No. 1 grapplers beat Iowa and set attendance mark

Anthony Maggio

Iowa wrestling coach Jim Zalesky found the words best describing Minnesota’s grip on the college wrestling world following the Gophers 22-15 win over his second-ranked Hawkeyes on Friday at the Target Center.

“Right now (Minnesota’s) in the drivers seat,” Zalesky said. “They’ve been the team to beat all year, and I don’t see it any different right now.”

Zalesky’s gesture of respect has been a long time coming for defending NCAA champion Minnesota – but is still not evident when it comes to the Iowa wrestlers.

Top-ranked Gophers coach J Robinson cited the introductions during Friday’s Border Brawl I as an example.

“Instead of coming out there and standing and being gentlemen in the middle, they’ve got to come out and try to intimidate us,” Robinson said.

“It seems like (they don’t respect us). They’ve got to be hard asses about everything.”

With or without second-ranked Iowa’s respect, Friday night’s Border Brawl I served as the perfect stage to display Minnesota’s dominance and continued quest for esteem both in and for college wrestling.

The Gophers pulled out all the stops for the event – using fireworks, live interviews, an elevated stage, and even Gov. Jesse Ventura to draw wrestling followers from Minnesota and Iowa alike. As a result, the two teams broke the record for most fans at a dual meet with 15,646 – eclipsing the old mark of 15,291 set at Iowa in 1992.

Former Gophers heavyweight Brock Lesnar was one of the fans in attendance, and reflected on the event’s overall meaning.

“Wrestling is evolving,” Lesnar said. “The coaches need to understand that the evolution of amateur wrestling – promotions and the other things – needs to take effect. You can’t just sit back and hope things take care of themselves. They need the venue, they need the promotions, and obviously they’ve done a great job. J’s done a great job with this.”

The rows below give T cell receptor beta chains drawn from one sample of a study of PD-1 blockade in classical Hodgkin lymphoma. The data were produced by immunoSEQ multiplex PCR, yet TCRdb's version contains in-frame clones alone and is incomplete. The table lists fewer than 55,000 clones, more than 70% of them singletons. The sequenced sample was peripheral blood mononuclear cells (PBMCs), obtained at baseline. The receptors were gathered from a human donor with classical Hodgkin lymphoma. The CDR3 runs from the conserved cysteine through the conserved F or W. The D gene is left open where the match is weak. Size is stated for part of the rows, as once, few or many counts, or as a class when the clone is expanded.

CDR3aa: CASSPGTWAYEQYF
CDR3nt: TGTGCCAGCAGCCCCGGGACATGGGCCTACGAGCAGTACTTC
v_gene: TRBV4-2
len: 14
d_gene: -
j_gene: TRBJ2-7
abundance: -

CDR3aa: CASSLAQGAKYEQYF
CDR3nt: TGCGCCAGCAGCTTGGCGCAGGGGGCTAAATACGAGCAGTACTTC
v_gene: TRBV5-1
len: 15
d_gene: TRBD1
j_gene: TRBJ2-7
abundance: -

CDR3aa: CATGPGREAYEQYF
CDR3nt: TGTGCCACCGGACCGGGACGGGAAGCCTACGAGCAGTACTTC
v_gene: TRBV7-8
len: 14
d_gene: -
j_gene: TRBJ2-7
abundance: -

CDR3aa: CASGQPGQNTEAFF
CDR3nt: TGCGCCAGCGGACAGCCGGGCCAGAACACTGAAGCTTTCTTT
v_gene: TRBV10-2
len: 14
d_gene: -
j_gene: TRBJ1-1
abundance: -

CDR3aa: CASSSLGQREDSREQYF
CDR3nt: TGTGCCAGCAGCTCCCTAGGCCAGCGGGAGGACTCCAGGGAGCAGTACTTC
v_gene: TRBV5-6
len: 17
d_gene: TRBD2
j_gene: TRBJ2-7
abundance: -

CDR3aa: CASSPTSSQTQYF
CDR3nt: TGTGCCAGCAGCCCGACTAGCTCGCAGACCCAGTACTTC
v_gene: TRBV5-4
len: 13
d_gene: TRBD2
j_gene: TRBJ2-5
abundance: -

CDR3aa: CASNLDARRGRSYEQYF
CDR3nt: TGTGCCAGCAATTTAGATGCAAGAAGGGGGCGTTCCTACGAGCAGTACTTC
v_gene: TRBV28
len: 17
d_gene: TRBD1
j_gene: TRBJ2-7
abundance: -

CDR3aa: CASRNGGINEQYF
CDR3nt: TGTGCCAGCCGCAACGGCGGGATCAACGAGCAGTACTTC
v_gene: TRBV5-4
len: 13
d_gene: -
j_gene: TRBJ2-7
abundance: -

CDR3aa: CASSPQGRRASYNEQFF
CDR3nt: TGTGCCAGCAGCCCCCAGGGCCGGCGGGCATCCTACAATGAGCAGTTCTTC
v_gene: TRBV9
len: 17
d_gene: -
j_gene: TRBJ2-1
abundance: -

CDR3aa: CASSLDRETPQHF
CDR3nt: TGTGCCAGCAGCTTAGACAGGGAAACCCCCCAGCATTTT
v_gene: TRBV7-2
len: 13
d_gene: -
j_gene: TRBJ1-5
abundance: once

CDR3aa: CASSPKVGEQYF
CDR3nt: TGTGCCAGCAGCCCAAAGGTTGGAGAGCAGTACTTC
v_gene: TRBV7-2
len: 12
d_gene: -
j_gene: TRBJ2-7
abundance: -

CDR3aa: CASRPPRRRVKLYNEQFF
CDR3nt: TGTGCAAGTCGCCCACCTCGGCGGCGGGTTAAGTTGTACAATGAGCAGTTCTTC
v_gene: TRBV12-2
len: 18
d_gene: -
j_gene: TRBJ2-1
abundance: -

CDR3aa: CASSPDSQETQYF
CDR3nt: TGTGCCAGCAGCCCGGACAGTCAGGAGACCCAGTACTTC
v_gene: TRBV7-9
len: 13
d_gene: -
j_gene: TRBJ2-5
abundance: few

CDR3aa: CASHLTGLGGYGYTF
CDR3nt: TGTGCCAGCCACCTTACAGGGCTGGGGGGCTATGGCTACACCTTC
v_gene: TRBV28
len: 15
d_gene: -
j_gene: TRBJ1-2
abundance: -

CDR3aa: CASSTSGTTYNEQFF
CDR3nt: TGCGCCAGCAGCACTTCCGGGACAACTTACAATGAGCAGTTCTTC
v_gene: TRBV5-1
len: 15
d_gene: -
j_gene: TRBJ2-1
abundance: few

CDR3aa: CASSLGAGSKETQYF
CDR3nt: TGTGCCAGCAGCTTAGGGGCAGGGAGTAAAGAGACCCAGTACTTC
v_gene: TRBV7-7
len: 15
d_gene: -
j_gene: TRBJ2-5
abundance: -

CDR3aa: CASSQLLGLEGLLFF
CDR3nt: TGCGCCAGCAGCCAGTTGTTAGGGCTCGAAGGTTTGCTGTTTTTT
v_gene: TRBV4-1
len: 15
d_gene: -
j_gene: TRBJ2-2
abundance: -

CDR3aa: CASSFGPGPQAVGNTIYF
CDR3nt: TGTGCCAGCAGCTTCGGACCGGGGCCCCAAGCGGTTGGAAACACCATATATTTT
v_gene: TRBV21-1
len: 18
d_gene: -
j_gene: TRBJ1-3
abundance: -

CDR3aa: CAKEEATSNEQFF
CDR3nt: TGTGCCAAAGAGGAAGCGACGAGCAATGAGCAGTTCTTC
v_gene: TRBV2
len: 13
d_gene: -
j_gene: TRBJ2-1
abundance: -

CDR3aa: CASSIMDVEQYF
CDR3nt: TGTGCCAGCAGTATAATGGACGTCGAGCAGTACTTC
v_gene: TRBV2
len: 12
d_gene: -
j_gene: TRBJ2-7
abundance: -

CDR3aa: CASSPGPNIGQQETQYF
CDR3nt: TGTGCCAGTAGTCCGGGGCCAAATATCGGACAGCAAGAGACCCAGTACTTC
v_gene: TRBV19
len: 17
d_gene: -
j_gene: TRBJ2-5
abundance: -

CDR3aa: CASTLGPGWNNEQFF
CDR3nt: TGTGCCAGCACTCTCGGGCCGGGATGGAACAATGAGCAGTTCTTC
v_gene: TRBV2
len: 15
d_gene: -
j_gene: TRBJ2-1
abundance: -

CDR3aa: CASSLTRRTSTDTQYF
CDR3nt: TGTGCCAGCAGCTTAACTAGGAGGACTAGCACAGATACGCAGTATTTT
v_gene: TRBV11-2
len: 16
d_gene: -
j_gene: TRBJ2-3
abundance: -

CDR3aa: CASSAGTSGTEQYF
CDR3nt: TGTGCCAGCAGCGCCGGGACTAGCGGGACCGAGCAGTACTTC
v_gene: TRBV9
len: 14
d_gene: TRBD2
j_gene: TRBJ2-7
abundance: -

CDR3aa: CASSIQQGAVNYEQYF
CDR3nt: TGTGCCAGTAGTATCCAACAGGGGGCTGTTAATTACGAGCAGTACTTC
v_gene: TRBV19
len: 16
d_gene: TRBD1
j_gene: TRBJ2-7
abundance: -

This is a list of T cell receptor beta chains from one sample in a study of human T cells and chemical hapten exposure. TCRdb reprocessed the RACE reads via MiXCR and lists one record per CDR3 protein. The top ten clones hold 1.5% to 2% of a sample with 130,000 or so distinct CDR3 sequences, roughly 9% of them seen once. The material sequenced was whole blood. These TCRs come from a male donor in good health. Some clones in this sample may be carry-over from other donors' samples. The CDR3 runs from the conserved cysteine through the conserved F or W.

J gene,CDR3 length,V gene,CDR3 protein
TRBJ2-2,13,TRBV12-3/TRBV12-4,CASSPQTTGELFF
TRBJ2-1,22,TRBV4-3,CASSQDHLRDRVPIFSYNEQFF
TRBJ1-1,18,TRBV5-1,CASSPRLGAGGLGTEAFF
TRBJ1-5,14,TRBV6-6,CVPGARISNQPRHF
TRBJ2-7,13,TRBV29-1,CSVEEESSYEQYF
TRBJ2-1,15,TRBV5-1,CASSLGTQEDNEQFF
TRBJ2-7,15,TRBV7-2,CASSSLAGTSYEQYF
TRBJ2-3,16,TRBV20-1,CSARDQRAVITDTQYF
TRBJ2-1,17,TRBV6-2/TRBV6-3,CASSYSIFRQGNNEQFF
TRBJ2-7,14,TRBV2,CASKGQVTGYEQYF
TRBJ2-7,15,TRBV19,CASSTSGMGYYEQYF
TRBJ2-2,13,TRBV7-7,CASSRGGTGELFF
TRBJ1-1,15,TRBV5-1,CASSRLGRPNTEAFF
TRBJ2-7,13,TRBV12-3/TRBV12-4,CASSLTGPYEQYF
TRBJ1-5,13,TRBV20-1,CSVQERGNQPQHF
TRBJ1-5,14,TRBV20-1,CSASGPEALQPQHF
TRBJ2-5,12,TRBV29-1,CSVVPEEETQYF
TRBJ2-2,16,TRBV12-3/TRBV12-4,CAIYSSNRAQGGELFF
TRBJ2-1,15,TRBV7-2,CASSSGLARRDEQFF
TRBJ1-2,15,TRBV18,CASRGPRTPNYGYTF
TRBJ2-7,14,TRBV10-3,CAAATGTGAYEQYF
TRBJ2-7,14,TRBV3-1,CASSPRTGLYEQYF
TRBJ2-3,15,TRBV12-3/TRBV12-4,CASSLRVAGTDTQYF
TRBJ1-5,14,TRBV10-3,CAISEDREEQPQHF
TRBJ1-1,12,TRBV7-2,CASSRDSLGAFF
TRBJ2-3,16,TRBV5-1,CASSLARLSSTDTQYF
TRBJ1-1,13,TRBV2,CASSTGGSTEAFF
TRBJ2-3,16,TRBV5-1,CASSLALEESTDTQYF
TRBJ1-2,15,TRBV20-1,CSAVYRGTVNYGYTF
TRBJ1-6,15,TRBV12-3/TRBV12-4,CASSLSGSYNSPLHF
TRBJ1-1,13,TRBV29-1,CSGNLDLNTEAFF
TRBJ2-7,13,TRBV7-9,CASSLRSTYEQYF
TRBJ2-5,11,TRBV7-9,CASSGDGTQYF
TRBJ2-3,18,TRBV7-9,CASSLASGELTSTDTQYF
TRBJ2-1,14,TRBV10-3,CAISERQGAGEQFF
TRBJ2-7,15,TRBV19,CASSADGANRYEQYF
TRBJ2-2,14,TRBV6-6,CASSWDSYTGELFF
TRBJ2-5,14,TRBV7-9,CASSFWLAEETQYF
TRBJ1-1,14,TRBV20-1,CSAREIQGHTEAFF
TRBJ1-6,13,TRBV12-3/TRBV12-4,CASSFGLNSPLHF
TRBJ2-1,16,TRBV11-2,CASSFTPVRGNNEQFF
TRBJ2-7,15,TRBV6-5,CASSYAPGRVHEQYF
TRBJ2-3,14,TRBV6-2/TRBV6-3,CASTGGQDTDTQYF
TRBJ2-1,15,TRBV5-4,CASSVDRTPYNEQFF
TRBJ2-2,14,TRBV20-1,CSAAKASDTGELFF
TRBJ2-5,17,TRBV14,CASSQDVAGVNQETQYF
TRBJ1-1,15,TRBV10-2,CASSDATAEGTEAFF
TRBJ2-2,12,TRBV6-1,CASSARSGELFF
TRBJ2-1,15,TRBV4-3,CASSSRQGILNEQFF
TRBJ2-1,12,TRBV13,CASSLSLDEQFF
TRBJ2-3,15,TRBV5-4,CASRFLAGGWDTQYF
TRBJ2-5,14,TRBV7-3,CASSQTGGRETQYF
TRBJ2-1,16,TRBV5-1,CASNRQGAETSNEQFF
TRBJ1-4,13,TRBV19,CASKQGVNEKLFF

Robinson’s squad also performed as advertised on the mat, though Iowa kept the meet close most of the way.

A stunning pin by unranked Luke Moffit over sixth-ranked Chad Erikson at 141 pounds erased the 6-0 Gophers lead gained on wins by Leroy Vega and Ryan Lewis. Top-ranked Mike Zadick gave the Hawkeyes a brief 9-6 lead in the dual with a win at 149 pounds.

Then Minnesota’s Luke Becker scored a major decision – one of four on the night for Minnesota – giving the Gophers a 10-9 lead they would not relinquish.

Minnesota and Iowa split the next two weight classes to give the Gophers a 14-12 edge. The narrow margin made the 184-pound showdown between third-ranked Hahn and fourth-ranked Smith critical.

“That was one of those matches we had to win to win the dual meet,” Zalesky said.

But Iowa didn’t.

Hahn turned in a dominating performance, earning a 13-2 major decision and virtually sealing the victory for the Gophers. As the final whistle blew, Hahn pumped his fists to the crowd. Fans rose to their feet in celebration of Hahn’s victory, but more importantly, Minnesota’s now certain victory over Iowa.

Friday’s loss to the Gophers aside, the fierce rivalry is historically in Iowa’s favor. The Hawkeyes hold a 53-21-1 lead in the series with Minnesota, which dates back to 1926. And Iowa has won 20 of the last 26 NCAA titles. But the Gophers showed Friday a new NCAA powerhouse is emerging.

Though the Gophers remain undefeated on the season, respect from their neighbors to the south is a work in progress.

“It’s like (Iowa’s) living in the past,” Becker said. “They’ve been dominant for so long and they think they can still do that.

“But once you put the pressure on them, you come back in their face, they’ll fold in the third period, just like everyone else in the country.”

Anthony Maggio covers wrestling and
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